Top Chef Duels recap: 'CJ Jacobsen vs. Stefan Richter'

After sourcing their ingredients from the forest floor, two past players face off in a battle for the culinary soul of Scandinavia.
Ep. 04 | Aired Aug 27, 2014

FORAGERS' FIGHT CJ Jacobsen is a natural in the forest-focused duel, but will it be enough to overcome Stefan Richter's classic cuisine?

Nicole Wilder/Bravo

Though Stefan is clearly in a funk, his lobster bisque with California fennel, morels, lobster stock, and Mormon Tea feels like a comfortable opening-round offering, though the idea of his cuisine ever "hugging" anyone is surprising. On the other hand, CJ's dish—a black bass crudo "marinated" in foraged foliage and served on rocks—is, to me, inspiration to the point of caricature. Sure, the idea of the waves breaking on rocks is attractive, but simply put, it's the ugliest plate we've seen so far this year. I can't help but think CJ's been spending entirely too much time with his Noma cookbook, which does, in fact include a recipe that provides detailed instructions on what to feed your snails before cooking them. As a wise man once said, "CJ… what's wrong with a good burger?"

With round two, though, Ceej settles in better and presents a pan-roasted duck breast with currants, chickweed, grilled wild nettles, and a charred juniper berry sauce that wows the judges, who seem almost ready to pull chickweed from between the concrete blocks of Hollywood Boulevard. However, Stefan's phucken (that's pheasant-and-duck) galantine with mustard flowers, currants, and a cumberland is probably the prettiest dish of the duel and right in his classical culinary wheelhouse. You can almost feel the momentum shift despite Gail's praise of his phucken texture. He's as unapologetically skilled as ever, but his moment has passed. His food's time is up.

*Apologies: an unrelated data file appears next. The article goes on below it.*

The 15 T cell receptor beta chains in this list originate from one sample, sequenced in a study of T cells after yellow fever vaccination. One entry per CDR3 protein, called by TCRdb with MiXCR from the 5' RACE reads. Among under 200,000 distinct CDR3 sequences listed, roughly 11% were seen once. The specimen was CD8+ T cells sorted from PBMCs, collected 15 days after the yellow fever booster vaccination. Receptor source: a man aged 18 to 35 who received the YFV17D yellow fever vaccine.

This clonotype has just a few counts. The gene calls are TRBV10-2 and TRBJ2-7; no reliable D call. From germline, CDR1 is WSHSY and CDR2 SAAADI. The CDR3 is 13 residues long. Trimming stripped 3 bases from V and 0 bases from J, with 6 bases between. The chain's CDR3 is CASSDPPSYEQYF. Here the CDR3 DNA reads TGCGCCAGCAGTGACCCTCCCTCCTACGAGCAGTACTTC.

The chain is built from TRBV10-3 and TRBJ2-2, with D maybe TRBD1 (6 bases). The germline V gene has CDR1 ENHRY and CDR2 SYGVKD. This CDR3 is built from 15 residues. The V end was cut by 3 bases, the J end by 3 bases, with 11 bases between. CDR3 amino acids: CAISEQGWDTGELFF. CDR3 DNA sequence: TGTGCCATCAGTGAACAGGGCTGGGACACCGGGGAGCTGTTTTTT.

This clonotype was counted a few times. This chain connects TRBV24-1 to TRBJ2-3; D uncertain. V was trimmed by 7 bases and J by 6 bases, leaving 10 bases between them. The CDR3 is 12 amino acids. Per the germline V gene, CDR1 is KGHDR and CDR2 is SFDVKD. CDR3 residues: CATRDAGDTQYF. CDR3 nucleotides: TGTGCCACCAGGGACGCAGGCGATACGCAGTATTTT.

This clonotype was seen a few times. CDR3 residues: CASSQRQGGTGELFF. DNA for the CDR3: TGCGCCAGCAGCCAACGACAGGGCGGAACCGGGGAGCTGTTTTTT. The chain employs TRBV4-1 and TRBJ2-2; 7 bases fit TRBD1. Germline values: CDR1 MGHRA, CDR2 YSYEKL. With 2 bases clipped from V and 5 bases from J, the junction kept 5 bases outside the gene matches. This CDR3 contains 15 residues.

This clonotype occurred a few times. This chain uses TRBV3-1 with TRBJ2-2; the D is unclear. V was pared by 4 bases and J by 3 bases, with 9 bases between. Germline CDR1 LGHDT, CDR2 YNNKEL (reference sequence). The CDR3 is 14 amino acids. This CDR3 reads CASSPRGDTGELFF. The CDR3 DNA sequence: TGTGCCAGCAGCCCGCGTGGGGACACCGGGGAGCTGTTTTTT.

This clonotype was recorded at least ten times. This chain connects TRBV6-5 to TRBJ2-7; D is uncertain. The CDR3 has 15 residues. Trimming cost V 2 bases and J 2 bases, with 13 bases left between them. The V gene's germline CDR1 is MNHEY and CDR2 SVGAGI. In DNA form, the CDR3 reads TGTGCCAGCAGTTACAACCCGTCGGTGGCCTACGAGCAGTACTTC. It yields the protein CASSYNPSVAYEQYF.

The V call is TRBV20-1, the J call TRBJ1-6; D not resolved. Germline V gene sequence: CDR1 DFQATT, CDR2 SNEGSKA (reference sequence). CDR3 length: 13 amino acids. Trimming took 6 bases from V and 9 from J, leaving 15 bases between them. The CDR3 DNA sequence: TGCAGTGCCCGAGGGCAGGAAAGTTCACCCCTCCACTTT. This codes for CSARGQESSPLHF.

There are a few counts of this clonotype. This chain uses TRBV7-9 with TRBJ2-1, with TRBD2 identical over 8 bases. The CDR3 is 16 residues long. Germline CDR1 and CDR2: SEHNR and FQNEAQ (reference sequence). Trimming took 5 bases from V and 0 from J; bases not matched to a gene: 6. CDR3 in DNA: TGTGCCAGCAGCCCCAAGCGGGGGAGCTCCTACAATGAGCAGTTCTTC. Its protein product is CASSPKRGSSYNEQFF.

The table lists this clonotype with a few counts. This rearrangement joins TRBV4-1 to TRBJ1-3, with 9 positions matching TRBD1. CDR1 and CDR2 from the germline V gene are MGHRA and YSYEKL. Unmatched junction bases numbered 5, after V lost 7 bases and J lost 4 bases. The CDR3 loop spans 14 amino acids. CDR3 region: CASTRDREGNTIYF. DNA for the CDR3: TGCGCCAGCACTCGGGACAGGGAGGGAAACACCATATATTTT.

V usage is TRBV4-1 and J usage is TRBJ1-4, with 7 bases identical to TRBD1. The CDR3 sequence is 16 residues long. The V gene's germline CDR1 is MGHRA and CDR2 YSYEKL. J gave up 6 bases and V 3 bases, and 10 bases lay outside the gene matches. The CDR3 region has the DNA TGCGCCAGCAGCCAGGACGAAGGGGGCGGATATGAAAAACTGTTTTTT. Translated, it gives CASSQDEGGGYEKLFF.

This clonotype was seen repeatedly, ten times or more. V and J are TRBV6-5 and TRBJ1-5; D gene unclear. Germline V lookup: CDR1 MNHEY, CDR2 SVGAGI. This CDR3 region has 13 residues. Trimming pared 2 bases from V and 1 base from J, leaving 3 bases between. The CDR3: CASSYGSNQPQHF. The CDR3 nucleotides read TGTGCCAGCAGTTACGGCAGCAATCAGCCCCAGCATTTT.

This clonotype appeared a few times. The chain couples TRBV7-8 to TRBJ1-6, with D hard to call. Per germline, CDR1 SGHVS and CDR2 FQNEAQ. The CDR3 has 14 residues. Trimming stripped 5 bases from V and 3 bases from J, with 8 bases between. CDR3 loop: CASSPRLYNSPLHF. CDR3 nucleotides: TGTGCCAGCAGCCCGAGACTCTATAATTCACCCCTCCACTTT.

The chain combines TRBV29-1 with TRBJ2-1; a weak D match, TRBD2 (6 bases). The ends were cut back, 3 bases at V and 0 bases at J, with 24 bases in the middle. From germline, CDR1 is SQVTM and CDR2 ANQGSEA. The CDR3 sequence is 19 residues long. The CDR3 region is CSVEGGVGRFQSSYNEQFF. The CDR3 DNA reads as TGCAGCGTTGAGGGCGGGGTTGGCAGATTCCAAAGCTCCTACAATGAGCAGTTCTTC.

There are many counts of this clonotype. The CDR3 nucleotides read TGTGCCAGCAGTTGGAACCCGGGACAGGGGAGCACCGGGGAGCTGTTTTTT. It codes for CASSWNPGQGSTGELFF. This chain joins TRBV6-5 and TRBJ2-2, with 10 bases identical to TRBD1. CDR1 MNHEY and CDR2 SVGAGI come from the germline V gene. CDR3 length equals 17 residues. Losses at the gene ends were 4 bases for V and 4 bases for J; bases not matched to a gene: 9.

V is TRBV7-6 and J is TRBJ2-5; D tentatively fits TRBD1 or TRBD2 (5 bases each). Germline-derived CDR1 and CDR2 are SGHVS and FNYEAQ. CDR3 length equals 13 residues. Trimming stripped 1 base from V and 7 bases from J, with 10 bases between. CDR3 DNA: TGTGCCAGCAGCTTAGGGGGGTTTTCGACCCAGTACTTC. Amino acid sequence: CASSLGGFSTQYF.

Watching the judges wax rhapsodically about CJ's "perfect" charred braised rabbit with wild mustard, leeched acorns, elderflower, and rabbit tobacco (which the show somehow neglects to mention can be smoked), it's clear that his food wows them in a way that Stefan's no longer can. At one point Curtis even concludes that CJ's dish's ingredients were the ones the rabbit might've eaten. For Stefan, goat loin with acorn mash, sage jus, and elderberry flowers is an appropriately "wild" effort. Despite Gail's proclamations that this was the closest Top Chef battle she'd ever been a part of, it became obvious quickly that CJ would be the one moving on. He has grown immensely even in the two years since we saw him last. Although he's not the progenitor of anything new, he's enthusiastically devoted to the sensibilities that are defining this culinary moment. I'm excited to see what he'll bring to the finale.

Stefan, on the other hand, makes food that is out of fashion. It's that simple. In the past, he survived because of a killer instinct that pushed him forward despite his shortcomings. It's an unfortunate reality of his time on Top Chef that as he has grown more likable, his food has suffered. But with his mother's illness clearly impacting his performance, I can't help but think of CJ's words early in the episode: You do have to care about something to be a great chef. I think Stefan would agree.


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